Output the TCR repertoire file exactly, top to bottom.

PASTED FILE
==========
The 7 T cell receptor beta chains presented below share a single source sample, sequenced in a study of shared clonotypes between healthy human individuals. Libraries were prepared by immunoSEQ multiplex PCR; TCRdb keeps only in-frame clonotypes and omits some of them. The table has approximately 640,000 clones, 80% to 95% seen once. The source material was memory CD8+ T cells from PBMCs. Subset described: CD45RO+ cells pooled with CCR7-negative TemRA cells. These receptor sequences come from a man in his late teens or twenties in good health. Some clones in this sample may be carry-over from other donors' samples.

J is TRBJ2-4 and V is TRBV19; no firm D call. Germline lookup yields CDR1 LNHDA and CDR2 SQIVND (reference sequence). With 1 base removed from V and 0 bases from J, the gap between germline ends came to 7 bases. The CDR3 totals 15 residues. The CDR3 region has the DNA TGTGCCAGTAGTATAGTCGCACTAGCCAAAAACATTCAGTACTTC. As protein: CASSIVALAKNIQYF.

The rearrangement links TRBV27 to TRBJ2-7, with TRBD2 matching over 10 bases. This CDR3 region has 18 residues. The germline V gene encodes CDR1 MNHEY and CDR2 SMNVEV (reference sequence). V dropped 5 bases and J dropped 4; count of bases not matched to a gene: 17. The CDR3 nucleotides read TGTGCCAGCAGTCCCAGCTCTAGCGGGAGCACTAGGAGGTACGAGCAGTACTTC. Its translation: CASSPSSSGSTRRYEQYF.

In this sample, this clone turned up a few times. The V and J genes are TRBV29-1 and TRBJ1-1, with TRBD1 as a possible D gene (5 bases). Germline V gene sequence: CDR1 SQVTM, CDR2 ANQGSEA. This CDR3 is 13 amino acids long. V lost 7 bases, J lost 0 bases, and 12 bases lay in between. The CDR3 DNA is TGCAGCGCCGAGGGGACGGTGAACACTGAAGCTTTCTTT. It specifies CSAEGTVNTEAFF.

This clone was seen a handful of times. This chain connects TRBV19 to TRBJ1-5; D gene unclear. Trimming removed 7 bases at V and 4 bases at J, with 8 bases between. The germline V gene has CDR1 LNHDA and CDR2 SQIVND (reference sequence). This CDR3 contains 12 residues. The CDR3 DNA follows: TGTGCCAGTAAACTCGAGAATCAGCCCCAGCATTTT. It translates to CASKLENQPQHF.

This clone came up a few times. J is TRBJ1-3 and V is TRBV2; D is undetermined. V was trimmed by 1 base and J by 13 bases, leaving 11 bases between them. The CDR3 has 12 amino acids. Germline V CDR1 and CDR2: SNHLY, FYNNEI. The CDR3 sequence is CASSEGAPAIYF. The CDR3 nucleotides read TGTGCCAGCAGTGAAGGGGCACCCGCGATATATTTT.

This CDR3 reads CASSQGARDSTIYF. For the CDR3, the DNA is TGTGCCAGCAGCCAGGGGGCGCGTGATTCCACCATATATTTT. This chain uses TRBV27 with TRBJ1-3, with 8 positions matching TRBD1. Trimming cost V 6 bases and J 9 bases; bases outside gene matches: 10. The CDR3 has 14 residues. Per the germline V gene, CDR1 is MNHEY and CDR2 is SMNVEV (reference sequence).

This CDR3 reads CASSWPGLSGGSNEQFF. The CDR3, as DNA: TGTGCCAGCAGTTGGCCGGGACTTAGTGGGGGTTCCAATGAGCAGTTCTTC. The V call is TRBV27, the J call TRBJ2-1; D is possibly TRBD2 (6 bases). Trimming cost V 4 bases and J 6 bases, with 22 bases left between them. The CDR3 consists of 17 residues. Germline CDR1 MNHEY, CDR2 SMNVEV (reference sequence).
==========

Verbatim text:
The 7 T cell receptor beta chains presented below share a single source sample, sequenced in a study of shared clonotypes between healthy human individuals. Libraries were prepared by immunoSEQ multiplex PCR; TCRdb keeps only in-frame clonotypes and omits some of them. The table has approximately 640,000 clones, 80% to 95% seen once. The source material was memory CD8+ T cells from PBMCs. Subset described: CD45RO+ cells pooled with CCR7-negative TemRA cells. These receptor sequences come from a man in his late teens or twenties in good health. Some clones in this sample may be carry-over from other donors' samples.

J is TRBJ2-4 and V is TRBV19; no firm D call. Germline lookup yields CDR1 LNHDA and CDR2 SQIVND (reference sequence). With 1 base removed from V and 0 bases from J, the gap between germline ends came to 7 bases. The CDR3 totals 15 residues. The CDR3 region has the DNA TGTGCCAGTAGTATAGTCGCACTAGCCAAAAACATTCAGTACTTC. As protein: CASSIVALAKNIQYF.

The rearrangement links TRBV27 to TRBJ2-7, with TRBD2 matching over 10 bases. This CDR3 region has 18 residues. The germline V gene encodes CDR1 MNHEY and CDR2 SMNVEV (reference sequence). V dropped 5 bases and J dropped 4; count of bases not matched to a gene: 17. The CDR3 nucleotides read TGTGCCAGCAGTCCCAGCTCTAGCGGGAGCACTAGGAGGTACGAGCAGTACTTC. Its translation: CASSPSSSGSTRRYEQYF.

In this sample, this clone turned up a few times. The V and J genes are TRBV29-1 and TRBJ1-1, with TRBD1 as a possible D gene (5 bases). Germline V gene sequence: CDR1 SQVTM, CDR2 ANQGSEA. This CDR3 is 13 amino acids long. V lost 7 bases, J lost 0 bases, and 12 bases lay in between. The CDR3 DNA is TGCAGCGCCGAGGGGACGGTGAACACTGAAGCTTTCTTT. It specifies CSAEGTVNTEAFF.

This clone was seen a handful of times. This chain connects TRBV19 to TRBJ1-5; D gene unclear. Trimming removed 7 bases at V and 4 bases at J, with 8 bases between. The germline V gene has CDR1 LNHDA and CDR2 SQIVND (reference sequence). This CDR3 contains 12 residues. The CDR3 DNA follows: TGTGCCAGTAAACTCGAGAATCAGCCCCAGCATTTT. It translates to CASKLENQPQHF.

This clone came up a few times. J is TRBJ1-3 and V is TRBV2; D is undetermined. V was trimmed by 1 base and J by 13 bases, leaving 11 bases between them. The CDR3 has 12 amino acids. Germline V CDR1 and CDR2: SNHLY, FYNNEI. The CDR3 sequence is CASSEGAPAIYF. The CDR3 nucleotides read TGTGCCAGCAGTGAAGGGGCACCCGCGATATATTTT.

This CDR3 reads CASSQGARDSTIYF. For the CDR3, the DNA is TGTGCCAGCAGCCAGGGGGCGCGTGATTCCACCATATATTTT. This chain uses TRBV27 with TRBJ1-3, with 8 positions matching TRBD1. Trimming cost V 6 bases and J 9 bases; bases outside gene matches: 10. The CDR3 has 14 residues. Per the germline V gene, CDR1 is MNHEY and CDR2 is SMNVEV (reference sequence).

This CDR3 reads CASSWPGLSGGSNEQFF. The CDR3, as DNA: TGTGCCAGCAGTTGGCCGGGACTTAGTGGGGGTTCCAATGAGCAGTTCTTC. The V call is TRBV27, the J call TRBJ2-1; D is possibly TRBD2 (6 bases). Trimming cost V 4 bases and J 6 bases, with 22 bases left between them. The CDR3 consists of 17 residues. Germline CDR1 MNHEY, CDR2 SMNVEV (reference sequence).